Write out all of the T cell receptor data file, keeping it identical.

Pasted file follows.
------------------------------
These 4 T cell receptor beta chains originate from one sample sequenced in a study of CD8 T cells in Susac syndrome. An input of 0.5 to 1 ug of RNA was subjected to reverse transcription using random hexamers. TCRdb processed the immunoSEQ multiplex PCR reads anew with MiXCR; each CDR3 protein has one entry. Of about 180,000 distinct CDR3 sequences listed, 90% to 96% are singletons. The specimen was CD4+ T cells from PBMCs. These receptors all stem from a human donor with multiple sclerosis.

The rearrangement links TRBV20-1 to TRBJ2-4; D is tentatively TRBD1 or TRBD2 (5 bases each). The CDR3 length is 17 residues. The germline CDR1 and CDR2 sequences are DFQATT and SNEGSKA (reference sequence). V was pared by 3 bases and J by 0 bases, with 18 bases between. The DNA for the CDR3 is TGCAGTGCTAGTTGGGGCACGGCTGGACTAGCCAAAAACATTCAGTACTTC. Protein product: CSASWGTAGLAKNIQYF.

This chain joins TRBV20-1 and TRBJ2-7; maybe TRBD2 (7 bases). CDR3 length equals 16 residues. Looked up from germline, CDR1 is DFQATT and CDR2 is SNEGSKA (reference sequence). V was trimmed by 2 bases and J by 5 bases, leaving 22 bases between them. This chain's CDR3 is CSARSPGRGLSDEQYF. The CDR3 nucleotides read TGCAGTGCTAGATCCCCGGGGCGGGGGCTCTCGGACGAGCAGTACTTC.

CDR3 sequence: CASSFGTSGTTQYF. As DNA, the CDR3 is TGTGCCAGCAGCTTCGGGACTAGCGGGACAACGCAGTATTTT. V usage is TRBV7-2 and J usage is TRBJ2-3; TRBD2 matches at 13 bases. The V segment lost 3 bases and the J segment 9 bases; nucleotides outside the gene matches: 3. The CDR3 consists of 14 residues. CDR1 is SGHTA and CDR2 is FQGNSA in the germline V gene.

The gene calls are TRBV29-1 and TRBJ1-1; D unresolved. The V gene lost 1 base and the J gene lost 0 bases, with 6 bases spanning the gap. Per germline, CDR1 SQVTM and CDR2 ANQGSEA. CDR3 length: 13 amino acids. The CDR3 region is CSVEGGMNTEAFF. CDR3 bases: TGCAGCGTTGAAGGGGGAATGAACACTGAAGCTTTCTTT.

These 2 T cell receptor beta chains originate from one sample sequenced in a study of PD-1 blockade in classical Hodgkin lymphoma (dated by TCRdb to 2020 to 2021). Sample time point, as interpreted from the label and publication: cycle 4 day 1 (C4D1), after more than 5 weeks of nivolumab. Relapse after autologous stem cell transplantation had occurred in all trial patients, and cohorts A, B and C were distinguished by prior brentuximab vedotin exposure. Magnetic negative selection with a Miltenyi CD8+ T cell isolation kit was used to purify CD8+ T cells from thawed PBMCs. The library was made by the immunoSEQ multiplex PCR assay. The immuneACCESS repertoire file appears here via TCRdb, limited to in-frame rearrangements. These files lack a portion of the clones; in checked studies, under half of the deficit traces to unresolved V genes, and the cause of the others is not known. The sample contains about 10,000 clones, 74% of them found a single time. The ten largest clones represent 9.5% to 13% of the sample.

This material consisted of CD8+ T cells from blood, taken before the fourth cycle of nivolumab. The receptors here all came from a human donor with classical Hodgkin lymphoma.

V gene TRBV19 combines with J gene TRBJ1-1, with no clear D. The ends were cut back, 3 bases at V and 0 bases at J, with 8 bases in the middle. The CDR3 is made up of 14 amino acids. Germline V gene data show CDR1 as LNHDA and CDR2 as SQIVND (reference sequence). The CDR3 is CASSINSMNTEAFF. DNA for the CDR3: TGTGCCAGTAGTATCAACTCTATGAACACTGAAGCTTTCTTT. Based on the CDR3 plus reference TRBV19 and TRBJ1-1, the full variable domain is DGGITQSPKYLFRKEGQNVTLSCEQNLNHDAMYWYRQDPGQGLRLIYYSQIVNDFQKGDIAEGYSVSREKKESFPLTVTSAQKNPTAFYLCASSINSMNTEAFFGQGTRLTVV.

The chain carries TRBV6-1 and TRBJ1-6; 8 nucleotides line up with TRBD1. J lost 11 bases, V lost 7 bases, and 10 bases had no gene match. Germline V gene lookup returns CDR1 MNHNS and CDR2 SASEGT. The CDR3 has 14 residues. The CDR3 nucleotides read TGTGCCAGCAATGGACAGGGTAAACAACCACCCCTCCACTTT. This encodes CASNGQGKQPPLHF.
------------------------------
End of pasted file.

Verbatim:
These 4 T cell receptor beta chains originate from one sample sequenced in a study of CD8 T cells in Susac syndrome. An input of 0.5 to 1 ug of RNA was subjected to reverse transcription using random hexamers. TCRdb processed the immunoSEQ multiplex PCR reads anew with MiXCR; each CDR3 protein has one entry. Of about 180,000 distinct CDR3 sequences listed, 90% to 96% are singletons. The specimen was CD4+ T cells from PBMCs. These receptors all stem from a human donor with multiple sclerosis.

The rearrangement links TRBV20-1 to TRBJ2-4; D is tentatively TRBD1 or TRBD2 (5 bases each). The CDR3 length is 17 residues. The germline CDR1 and CDR2 sequences are DFQATT and SNEGSKA (reference sequence). V was pared by 3 bases and J by 0 bases, with 18 bases between. The DNA for the CDR3 is TGCAGTGCTAGTTGGGGCACGGCTGGACTAGCCAAAAACATTCAGTACTTC. Protein product: CSASWGTAGLAKNIQYF.

This chain joins TRBV20-1 and TRBJ2-7; maybe TRBD2 (7 bases). CDR3 length equals 16 residues. Looked up from germline, CDR1 is DFQATT and CDR2 is SNEGSKA (reference sequence). V was trimmed by 2 bases and J by 5 bases, leaving 22 bases between them. This chain's CDR3 is CSARSPGRGLSDEQYF. The CDR3 nucleotides read TGCAGTGCTAGATCCCCGGGGCGGGGGCTCTCGGACGAGCAGTACTTC.

CDR3 sequence: CASSFGTSGTTQYF. As DNA, the CDR3 is TGTGCCAGCAGCTTCGGGACTAGCGGGACAACGCAGTATTTT. V usage is TRBV7-2 and J usage is TRBJ2-3; TRBD2 matches at 13 bases. The V segment lost 3 bases and the J segment 9 bases; nucleotides outside the gene matches: 3. The CDR3 consists of 14 residues. CDR1 is SGHTA and CDR2 is FQGNSA in the germline V gene.

The gene calls are TRBV29-1 and TRBJ1-1; D unresolved. The V gene lost 1 base and the J gene lost 0 bases, with 6 bases spanning the gap. Per germline, CDR1 SQVTM and CDR2 ANQGSEA. CDR3 length: 13 amino acids. The CDR3 region is CSVEGGMNTEAFF. CDR3 bases: TGCAGCGTTGAAGGGGGAATGAACACTGAAGCTTTCTTT.

These 2 T cell receptor beta chains originate from one sample sequenced in a study of PD-1 blockade in classical Hodgkin lymphoma (dated by TCRdb to 2020 to 2021). Sample time point, as interpreted from the label and publication: cycle 4 day 1 (C4D1), after more than 5 weeks of nivolumab. Relapse after autologous stem cell transplantation had occurred in all trial patients, and cohorts A, B and C were distinguished by prior brentuximab vedotin exposure. Magnetic negative selection with a Miltenyi CD8+ T cell isolation kit was used to purify CD8+ T cells from thawed PBMCs. The library was made by the immunoSEQ multiplex PCR assay. The immuneACCESS repertoire file appears here via TCRdb, limited to in-frame rearrangements. These files lack a portion of the clones; in checked studies, under half of the deficit traces to unresolved V genes, and the cause of the others is not known. The sample contains about 10,000 clones, 74% of them found a single time. The ten largest clones represent 9.5% to 13% of the sample.

This material consisted of CD8+ T cells from blood, taken before the fourth cycle of nivolumab. The receptors here all came from a human donor with classical Hodgkin lymphoma.

V gene TRBV19 combines with J gene TRBJ1-1, with no clear D. The ends were cut back, 3 bases at V and 0 bases at J, with 8 bases in the middle. The CDR3 is made up of 14 amino acids. Germline V gene data show CDR1 as LNHDA and CDR2 as SQIVND (reference sequence). The CDR3 is CASSINSMNTEAFF. DNA for the CDR3: TGTGCCAGTAGTATCAACTCTATGAACACTGAAGCTTTCTTT. Based on the CDR3 plus reference TRBV19 and TRBJ1-1, the full variable domain is DGGITQSPKYLFRKEGQNVTLSCEQNLNHDAMYWYRQDPGQGLRLIYYSQIVNDFQKGDIAEGYSVSREKKESFPLTVTSAQKNPTAFYLCASSINSMNTEAFFGQGTRLTVV.

The chain carries TRBV6-1 and TRBJ1-6; 8 nucleotides line up with TRBD1. J lost 11 bases, V lost 7 bases, and 10 bases had no gene match. Germline V gene lookup returns CDR1 MNHNS and CDR2 SASEGT. The CDR3 has 14 residues. The CDR3 nucleotides read TGTGCCAGCAATGGACAGGGTAAACAACCACCCCTCCACTTT. This encodes CASNGQGKQPPLHF.